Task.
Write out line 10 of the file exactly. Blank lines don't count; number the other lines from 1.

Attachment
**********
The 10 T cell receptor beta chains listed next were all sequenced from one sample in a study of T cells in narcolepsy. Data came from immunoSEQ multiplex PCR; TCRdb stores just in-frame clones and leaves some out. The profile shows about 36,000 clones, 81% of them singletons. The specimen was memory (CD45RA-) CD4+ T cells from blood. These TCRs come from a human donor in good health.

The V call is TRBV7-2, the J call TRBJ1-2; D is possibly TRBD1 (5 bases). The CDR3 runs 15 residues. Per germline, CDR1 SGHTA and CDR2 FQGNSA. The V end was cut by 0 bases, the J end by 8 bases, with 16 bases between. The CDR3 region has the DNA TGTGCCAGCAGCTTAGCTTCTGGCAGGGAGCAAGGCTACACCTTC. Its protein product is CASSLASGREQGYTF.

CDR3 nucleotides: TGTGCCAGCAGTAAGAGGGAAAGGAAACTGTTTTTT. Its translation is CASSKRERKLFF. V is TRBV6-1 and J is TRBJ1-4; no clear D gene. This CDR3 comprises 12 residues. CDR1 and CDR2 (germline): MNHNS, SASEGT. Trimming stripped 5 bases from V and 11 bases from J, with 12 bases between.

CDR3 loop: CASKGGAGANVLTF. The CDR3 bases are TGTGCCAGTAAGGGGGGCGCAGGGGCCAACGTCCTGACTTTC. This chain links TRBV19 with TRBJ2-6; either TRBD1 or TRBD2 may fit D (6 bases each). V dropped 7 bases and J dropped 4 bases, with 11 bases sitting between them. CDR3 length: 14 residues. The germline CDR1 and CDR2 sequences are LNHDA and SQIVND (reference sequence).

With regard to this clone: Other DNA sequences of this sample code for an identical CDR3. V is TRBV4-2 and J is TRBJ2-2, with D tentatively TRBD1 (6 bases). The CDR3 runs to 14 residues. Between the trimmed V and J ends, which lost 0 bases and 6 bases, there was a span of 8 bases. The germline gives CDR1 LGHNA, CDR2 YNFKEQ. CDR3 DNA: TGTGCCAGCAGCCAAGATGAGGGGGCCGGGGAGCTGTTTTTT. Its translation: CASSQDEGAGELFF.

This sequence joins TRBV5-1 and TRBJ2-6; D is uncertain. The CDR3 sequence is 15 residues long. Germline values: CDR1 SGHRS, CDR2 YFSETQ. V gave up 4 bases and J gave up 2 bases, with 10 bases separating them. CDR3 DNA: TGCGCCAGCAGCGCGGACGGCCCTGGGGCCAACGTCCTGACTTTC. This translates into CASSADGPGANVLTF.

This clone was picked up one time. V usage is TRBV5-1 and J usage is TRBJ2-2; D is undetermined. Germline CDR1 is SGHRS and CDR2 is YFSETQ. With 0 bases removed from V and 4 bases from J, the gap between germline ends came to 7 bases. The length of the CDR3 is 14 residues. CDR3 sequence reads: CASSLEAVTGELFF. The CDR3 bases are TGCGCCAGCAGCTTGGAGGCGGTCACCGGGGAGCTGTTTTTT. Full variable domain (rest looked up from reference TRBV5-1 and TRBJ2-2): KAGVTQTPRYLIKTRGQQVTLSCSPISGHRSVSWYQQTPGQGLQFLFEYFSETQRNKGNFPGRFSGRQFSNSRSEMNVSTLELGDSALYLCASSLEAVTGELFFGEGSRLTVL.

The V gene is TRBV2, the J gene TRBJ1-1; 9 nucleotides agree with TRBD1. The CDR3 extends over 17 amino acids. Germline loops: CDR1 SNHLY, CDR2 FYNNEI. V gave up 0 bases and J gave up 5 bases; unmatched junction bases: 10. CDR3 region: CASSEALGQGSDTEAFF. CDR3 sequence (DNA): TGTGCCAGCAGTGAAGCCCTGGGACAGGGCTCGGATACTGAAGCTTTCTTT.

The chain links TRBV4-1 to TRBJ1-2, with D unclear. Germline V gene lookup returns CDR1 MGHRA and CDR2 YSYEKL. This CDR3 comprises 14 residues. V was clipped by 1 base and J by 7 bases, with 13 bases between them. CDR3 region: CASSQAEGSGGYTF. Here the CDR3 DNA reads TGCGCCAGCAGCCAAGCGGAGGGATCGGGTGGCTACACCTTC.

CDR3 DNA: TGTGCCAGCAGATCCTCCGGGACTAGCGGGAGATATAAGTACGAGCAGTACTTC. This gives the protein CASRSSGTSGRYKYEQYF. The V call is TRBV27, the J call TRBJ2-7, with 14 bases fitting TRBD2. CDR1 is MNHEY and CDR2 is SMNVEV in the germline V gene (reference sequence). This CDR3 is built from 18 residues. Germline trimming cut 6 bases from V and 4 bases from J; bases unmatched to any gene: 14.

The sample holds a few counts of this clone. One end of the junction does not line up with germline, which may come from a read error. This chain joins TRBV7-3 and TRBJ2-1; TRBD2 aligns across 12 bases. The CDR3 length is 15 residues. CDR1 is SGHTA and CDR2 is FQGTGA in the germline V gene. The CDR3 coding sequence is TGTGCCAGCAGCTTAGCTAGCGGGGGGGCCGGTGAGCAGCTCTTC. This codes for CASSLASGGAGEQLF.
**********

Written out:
CDR3 DNA: TGTGCCAGCAGATCCTCCGGGACTAGCGGGAGATATAAGTACGAGCAGTACTTC. This gives the protein CASRSSGTSGRYKYEQYF. The V call is TRBV27, the J call TRBJ2-7, with 14 bases fitting TRBD2. CDR1 is MNHEY and CDR2 is SMNVEV in the germline V gene (reference sequence). This CDR3 is built from 18 residues. Germline trimming cut 6 bases from V and 4 bases from J; bases unmatched to any gene: 14.